|Think over a few things - have you spoken in advance with your dentist about the procedure, what it includes, and getting down to the nitty-gritty, what it will cost, including taxes, down to the last penny? If now you do not have any kind of dental insurance, keep in mind that once you sign a policy with a company many plans clearly set out that you must wait a year before you go ahead with any dental work. |
A thing is to look to a dental HMO as many do not have any waiting periods whatever. If you have an insurance policy that covers dental work then take our congratulations, but look at your policy very closely and carefully as many policies cover such procedures as regular check ups, cleanings, fillings and extractions but not cosmetic procedures like orthodontics and dental implants. You are able to prevent a no-win situation by doing your homework ahead of time.
Examine your policy and see what it does (and does not) cover before you make an appointment for dental implant surgery. You have to know that some insurance policies do not cover conditions that were pre-existing before the policy began, for example, broken or missing teeth. But some others pay a certain amount or in some cases, pay for the “least expensive alternative treatment”, according to the guidelines set down by the insurance company.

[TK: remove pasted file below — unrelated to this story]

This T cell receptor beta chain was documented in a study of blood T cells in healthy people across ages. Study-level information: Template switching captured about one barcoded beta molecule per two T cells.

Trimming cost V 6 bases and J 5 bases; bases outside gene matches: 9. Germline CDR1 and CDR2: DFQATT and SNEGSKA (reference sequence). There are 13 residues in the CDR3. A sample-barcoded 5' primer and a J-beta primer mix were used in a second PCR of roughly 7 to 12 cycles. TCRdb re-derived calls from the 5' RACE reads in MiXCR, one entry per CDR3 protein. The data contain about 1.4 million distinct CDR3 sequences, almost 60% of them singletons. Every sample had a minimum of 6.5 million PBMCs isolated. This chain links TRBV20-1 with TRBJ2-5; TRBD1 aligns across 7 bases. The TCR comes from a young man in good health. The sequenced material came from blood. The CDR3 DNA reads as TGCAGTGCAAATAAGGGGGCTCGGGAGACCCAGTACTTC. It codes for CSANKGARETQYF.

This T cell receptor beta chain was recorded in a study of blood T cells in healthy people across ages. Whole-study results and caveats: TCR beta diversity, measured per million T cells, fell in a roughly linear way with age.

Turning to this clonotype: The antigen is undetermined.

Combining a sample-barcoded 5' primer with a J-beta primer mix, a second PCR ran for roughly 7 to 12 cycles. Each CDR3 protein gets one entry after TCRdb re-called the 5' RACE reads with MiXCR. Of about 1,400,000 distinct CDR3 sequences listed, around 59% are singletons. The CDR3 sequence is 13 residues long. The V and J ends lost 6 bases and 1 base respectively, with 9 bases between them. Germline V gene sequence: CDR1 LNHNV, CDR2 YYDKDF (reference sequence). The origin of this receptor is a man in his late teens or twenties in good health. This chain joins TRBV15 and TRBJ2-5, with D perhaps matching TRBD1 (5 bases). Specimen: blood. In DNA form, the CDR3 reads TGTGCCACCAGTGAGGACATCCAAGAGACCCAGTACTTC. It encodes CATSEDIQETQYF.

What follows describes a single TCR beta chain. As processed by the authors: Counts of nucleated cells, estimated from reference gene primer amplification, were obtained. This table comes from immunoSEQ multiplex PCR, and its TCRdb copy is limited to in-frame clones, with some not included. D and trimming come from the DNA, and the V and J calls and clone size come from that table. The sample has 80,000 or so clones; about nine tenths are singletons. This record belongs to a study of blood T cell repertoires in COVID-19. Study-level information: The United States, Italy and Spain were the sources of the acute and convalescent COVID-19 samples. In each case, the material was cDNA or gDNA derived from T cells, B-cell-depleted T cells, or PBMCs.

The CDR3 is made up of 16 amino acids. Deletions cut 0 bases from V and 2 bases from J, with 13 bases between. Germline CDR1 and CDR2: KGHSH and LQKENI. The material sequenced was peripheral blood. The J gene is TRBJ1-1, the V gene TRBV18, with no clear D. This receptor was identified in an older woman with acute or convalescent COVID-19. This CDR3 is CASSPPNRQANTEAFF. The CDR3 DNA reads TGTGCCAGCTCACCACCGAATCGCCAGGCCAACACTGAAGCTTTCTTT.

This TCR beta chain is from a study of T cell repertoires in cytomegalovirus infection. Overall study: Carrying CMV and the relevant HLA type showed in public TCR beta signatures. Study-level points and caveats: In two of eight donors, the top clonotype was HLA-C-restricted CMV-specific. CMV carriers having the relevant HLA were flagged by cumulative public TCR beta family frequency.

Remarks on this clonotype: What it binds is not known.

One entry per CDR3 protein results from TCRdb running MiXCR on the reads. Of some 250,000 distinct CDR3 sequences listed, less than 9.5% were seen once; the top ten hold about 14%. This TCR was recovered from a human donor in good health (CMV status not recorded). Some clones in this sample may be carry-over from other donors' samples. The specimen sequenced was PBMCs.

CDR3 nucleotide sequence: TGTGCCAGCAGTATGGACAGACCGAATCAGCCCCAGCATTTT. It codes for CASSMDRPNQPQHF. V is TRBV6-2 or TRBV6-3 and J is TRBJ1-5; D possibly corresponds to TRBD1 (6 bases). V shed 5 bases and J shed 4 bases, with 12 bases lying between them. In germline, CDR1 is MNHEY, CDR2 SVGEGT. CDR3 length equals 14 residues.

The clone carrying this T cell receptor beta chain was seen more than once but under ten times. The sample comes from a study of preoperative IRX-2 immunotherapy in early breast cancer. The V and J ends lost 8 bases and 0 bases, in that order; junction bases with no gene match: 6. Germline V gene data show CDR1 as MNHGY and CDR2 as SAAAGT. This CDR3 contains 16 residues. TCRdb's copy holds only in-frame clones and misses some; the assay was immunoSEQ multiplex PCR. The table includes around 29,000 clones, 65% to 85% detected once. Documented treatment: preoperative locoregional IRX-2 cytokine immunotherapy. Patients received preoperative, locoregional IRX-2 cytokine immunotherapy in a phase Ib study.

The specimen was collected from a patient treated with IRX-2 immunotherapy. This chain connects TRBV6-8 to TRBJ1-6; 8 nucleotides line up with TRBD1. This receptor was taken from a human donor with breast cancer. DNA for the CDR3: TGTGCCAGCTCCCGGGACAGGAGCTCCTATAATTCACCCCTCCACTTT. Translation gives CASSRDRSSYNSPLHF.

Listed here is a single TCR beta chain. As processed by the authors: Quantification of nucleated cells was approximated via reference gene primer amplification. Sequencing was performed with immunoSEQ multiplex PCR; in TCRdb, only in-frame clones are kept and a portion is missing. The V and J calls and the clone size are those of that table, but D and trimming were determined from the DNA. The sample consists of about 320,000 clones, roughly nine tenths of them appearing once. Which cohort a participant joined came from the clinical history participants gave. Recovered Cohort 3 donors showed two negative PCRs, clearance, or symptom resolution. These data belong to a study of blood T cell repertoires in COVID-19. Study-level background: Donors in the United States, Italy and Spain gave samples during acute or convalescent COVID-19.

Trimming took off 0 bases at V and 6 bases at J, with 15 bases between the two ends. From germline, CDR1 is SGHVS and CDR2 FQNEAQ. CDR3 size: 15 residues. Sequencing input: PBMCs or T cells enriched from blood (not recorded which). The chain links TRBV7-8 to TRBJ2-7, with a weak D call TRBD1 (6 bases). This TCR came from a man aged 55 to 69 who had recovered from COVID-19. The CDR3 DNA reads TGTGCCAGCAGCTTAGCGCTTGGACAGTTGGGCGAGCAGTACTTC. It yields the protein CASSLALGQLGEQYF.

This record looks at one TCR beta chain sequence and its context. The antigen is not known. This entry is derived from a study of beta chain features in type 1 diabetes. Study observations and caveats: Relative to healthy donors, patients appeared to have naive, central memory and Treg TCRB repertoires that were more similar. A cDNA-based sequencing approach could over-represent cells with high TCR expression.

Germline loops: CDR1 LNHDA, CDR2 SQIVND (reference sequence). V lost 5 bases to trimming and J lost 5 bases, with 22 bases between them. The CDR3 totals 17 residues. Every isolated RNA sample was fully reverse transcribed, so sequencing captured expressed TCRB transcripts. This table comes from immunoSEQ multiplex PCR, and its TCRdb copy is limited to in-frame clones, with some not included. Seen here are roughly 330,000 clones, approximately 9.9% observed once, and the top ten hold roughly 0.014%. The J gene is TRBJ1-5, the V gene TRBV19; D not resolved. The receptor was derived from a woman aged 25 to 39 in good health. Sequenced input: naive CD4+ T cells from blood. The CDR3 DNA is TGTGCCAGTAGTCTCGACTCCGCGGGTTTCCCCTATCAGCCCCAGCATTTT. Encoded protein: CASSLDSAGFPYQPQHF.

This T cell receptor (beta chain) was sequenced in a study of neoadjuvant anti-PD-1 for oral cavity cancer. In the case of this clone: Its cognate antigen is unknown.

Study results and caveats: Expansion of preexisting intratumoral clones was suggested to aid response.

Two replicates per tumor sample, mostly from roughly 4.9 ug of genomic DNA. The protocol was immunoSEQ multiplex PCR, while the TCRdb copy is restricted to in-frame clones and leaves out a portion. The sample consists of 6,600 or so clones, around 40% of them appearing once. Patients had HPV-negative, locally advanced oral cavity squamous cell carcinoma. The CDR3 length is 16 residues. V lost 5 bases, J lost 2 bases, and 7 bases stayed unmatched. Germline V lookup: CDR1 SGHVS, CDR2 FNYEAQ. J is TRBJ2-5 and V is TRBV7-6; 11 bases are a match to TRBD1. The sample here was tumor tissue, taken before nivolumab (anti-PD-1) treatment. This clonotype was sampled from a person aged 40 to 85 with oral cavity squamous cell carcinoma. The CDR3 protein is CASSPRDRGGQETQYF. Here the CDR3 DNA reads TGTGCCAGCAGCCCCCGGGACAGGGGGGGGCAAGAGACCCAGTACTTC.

While choosing a new insurance plan and/or selecting one for the first time, you need to ask yourself several of relevant questions:
Firstly, if it is a plan that is offered by your workplace, are you as an employee allowed to select your own dentist or will he/she be chosen for you?
Secondly, is the kind of dental treatment you choose to undergo decided upon by yourself as the patient and the dentist, or there is a third party involved in the decision making process?
Thirdly, does the insurance plan in question cover such services as diagnostic, emergency and preventative care? Preventative care would cover such things as fluoride treatments and sealants. Also would full-mouth x-rays be covered by the plan?
The following questions should be also asked. What kind of routine dental work is covered under the policy? Are these types of dental work done- bridges, braces, crowns, root canals, treatment for periodontal disease and oral surgery? Does the insurance plan cover dental implants, dentures or treatment for temporomandibular disorders? Is emergency dental work covered by the dental plan?
And the last one, can a specialist be chosen by the patient or not?